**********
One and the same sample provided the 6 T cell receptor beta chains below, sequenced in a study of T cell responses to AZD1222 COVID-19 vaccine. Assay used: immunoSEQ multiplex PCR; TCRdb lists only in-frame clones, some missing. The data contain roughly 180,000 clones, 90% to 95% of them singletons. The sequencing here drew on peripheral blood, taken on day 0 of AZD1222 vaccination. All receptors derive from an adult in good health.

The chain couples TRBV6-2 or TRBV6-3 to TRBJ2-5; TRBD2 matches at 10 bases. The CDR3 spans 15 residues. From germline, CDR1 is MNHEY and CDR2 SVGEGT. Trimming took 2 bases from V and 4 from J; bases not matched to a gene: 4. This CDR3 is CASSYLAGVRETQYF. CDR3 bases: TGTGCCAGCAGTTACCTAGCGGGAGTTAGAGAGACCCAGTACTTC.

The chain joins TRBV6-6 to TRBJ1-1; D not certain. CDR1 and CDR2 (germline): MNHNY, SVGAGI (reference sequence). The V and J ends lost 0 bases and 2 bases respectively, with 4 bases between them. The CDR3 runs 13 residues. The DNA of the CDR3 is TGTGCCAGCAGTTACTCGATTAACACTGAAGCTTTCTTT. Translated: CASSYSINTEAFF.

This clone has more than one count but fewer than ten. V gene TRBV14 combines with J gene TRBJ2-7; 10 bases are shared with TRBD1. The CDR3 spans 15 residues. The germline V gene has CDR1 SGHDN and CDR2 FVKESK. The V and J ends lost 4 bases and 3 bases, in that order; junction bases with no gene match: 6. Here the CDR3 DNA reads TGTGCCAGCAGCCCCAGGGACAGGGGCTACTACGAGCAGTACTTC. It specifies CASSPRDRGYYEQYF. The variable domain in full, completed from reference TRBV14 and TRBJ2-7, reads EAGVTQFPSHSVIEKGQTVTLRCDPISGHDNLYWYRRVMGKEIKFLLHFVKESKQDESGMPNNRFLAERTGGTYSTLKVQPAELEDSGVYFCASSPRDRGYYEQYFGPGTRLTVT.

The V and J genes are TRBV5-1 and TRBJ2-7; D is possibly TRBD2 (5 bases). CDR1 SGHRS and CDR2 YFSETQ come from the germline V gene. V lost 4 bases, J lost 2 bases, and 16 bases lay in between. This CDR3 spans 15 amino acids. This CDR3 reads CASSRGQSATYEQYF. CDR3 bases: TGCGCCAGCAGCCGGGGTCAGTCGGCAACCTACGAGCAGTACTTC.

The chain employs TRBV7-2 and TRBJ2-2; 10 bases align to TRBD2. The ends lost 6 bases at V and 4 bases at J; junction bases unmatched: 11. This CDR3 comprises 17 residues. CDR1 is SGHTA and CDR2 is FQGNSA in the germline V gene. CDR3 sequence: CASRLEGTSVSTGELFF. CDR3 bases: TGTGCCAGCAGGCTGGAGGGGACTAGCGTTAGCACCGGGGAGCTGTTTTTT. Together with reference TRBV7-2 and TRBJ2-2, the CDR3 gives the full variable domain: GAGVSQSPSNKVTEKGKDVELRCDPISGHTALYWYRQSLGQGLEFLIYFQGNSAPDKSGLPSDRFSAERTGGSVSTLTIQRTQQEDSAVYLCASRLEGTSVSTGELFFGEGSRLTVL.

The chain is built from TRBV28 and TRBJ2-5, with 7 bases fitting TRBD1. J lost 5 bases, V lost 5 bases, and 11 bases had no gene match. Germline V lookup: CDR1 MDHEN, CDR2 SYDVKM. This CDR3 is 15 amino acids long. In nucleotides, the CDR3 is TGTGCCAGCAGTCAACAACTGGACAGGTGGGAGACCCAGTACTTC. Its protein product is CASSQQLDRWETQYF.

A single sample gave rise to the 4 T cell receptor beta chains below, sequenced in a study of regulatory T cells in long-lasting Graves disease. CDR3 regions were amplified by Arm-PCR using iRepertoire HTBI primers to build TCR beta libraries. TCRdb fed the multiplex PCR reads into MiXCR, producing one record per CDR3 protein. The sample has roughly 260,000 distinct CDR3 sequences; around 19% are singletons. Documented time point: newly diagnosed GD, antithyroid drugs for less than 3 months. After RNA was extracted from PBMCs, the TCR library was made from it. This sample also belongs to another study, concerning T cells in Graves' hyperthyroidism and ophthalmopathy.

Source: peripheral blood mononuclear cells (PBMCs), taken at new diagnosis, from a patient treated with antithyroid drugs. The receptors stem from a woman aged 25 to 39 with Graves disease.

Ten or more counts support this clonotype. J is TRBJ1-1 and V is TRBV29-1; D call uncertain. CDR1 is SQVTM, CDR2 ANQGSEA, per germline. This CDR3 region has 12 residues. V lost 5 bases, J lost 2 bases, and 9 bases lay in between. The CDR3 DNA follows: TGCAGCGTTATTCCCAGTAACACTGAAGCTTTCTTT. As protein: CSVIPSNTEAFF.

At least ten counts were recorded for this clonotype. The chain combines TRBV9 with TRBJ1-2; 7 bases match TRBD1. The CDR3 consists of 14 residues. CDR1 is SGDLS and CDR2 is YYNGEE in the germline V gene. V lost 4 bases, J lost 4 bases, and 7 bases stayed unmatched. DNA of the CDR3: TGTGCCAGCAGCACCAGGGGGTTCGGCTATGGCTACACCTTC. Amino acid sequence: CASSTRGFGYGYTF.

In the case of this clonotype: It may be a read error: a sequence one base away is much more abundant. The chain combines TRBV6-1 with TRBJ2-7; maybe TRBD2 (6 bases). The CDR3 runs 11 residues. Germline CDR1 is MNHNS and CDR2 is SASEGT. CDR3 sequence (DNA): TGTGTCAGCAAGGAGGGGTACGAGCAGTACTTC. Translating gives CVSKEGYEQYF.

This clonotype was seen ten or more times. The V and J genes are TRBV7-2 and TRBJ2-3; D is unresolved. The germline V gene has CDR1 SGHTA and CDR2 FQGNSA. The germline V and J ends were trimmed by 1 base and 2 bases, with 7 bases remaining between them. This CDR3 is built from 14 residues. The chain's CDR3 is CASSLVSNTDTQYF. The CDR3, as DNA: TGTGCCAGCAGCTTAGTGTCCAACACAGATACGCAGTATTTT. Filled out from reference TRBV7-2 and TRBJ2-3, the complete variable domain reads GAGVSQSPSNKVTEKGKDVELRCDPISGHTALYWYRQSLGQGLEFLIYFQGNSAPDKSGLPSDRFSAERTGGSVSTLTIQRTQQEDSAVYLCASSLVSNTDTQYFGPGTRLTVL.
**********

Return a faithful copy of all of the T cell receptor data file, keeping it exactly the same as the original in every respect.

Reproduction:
One and the same sample provided the 6 T cell receptor beta chains below, sequenced in a study of T cell responses to AZD1222 COVID-19 vaccine. Assay used: immunoSEQ multiplex PCR; TCRdb lists only in-frame clones, some missing. The data contain roughly 180,000 clones, 90% to 95% of them singletons. The sequencing here drew on peripheral blood, taken on day 0 of AZD1222 vaccination. All receptors derive from an adult in good health.

The chain couples TRBV6-2 or TRBV6-3 to TRBJ2-5; TRBD2 matches at 10 bases. The CDR3 spans 15 residues. From germline, CDR1 is MNHEY and CDR2 SVGEGT. Trimming took 2 bases from V and 4 from J; bases not matched to a gene: 4. This CDR3 is CASSYLAGVRETQYF. CDR3 bases: TGTGCCAGCAGTTACCTAGCGGGAGTTAGAGAGACCCAGTACTTC.

The chain joins TRBV6-6 to TRBJ1-1; D not certain. CDR1 and CDR2 (germline): MNHNY, SVGAGI (reference sequence). The V and J ends lost 0 bases and 2 bases respectively, with 4 bases between them. The CDR3 runs 13 residues. The DNA of the CDR3 is TGTGCCAGCAGTTACTCGATTAACACTGAAGCTTTCTTT. Translated: CASSYSINTEAFF.

This clone has more than one count but fewer than ten. V gene TRBV14 combines with J gene TRBJ2-7; 10 bases are shared with TRBD1. The CDR3 spans 15 residues. The germline V gene has CDR1 SGHDN and CDR2 FVKESK. The V and J ends lost 4 bases and 3 bases, in that order; junction bases with no gene match: 6. Here the CDR3 DNA reads TGTGCCAGCAGCCCCAGGGACAGGGGCTACTACGAGCAGTACTTC. It specifies CASSPRDRGYYEQYF. The variable domain in full, completed from reference TRBV14 and TRBJ2-7, reads EAGVTQFPSHSVIEKGQTVTLRCDPISGHDNLYWYRRVMGKEIKFLLHFVKESKQDESGMPNNRFLAERTGGTYSTLKVQPAELEDSGVYFCASSPRDRGYYEQYFGPGTRLTVT.

The V and J genes are TRBV5-1 and TRBJ2-7; D is possibly TRBD2 (5 bases). CDR1 SGHRS and CDR2 YFSETQ come from the germline V gene. V lost 4 bases, J lost 2 bases, and 16 bases lay in between. This CDR3 spans 15 amino acids. This CDR3 reads CASSRGQSATYEQYF. CDR3 bases: TGCGCCAGCAGCCGGGGTCAGTCGGCAACCTACGAGCAGTACTTC.

The chain employs TRBV7-2 and TRBJ2-2; 10 bases align to TRBD2. The ends lost 6 bases at V and 4 bases at J; junction bases unmatched: 11. This CDR3 comprises 17 residues. CDR1 is SGHTA and CDR2 is FQGNSA in the germline V gene. CDR3 sequence: CASRLEGTSVSTGELFF. CDR3 bases: TGTGCCAGCAGGCTGGAGGGGACTAGCGTTAGCACCGGGGAGCTGTTTTTT. Together with reference TRBV7-2 and TRBJ2-2, the CDR3 gives the full variable domain: GAGVSQSPSNKVTEKGKDVELRCDPISGHTALYWYRQSLGQGLEFLIYFQGNSAPDKSGLPSDRFSAERTGGSVSTLTIQRTQQEDSAVYLCASRLEGTSVSTGELFFGEGSRLTVL.

The chain is built from TRBV28 and TRBJ2-5, with 7 bases fitting TRBD1. J lost 5 bases, V lost 5 bases, and 11 bases had no gene match. Germline V lookup: CDR1 MDHEN, CDR2 SYDVKM. This CDR3 is 15 amino acids long. In nucleotides, the CDR3 is TGTGCCAGCAGTCAACAACTGGACAGGTGGGAGACCCAGTACTTC. Its protein product is CASSQQLDRWETQYF.

A single sample gave rise to the 4 T cell receptor beta chains below, sequenced in a study of regulatory T cells in long-lasting Graves disease. CDR3 regions were amplified by Arm-PCR using iRepertoire HTBI primers to build TCR beta libraries. TCRdb fed the multiplex PCR reads into MiXCR, producing one record per CDR3 protein. The sample has roughly 260,000 distinct CDR3 sequences; around 19% are singletons. Documented time point: newly diagnosed GD, antithyroid drugs for less than 3 months. After RNA was extracted from PBMCs, the TCR library was made from it. This sample also belongs to another study, concerning T cells in Graves' hyperthyroidism and ophthalmopathy.

Source: peripheral blood mononuclear cells (PBMCs), taken at new diagnosis, from a patient treated with antithyroid drugs. The receptors stem from a woman aged 25 to 39 with Graves disease.

Ten or more counts support this clonotype. J is TRBJ1-1 and V is TRBV29-1; D call uncertain. CDR1 is SQVTM, CDR2 ANQGSEA, per germline. This CDR3 region has 12 residues. V lost 5 bases, J lost 2 bases, and 9 bases lay in between. The CDR3 DNA follows: TGCAGCGTTATTCCCAGTAACACTGAAGCTTTCTTT. As protein: CSVIPSNTEAFF.

At least ten counts were recorded for this clonotype. The chain combines TRBV9 with TRBJ1-2; 7 bases match TRBD1. The CDR3 consists of 14 residues. CDR1 is SGDLS and CDR2 is YYNGEE in the germline V gene. V lost 4 bases, J lost 4 bases, and 7 bases stayed unmatched. DNA of the CDR3: TGTGCCAGCAGCACCAGGGGGTTCGGCTATGGCTACACCTTC. Amino acid sequence: CASSTRGFGYGYTF.

In the case of this clonotype: It may be a read error: a sequence one base away is much more abundant. The chain combines TRBV6-1 with TRBJ2-7; maybe TRBD2 (6 bases). The CDR3 runs 11 residues. Germline CDR1 is MNHNS and CDR2 is SASEGT. CDR3 sequence (DNA): TGTGTCAGCAAGGAGGGGTACGAGCAGTACTTC. Translating gives CVSKEGYEQYF.

This clonotype was seen ten or more times. The V and J genes are TRBV7-2 and TRBJ2-3; D is unresolved. The germline V gene has CDR1 SGHTA and CDR2 FQGNSA. The germline V and J ends were trimmed by 1 base and 2 bases, with 7 bases remaining between them. This CDR3 is built from 14 residues. The chain's CDR3 is CASSLVSNTDTQYF. The CDR3, as DNA: TGTGCCAGCAGCTTAGTGTCCAACACAGATACGCAGTATTTT. Filled out from reference TRBV7-2 and TRBJ2-3, the complete variable domain reads GAGVSQSPSNKVTEKGKDVELRCDPISGHTALYWYRQSLGQGLEFLIYFQGNSAPDKSGLPSDRFSAERTGGSVSTLTIQRTQQEDSAVYLCASSLVSNTDTQYFGPGTRLTVL.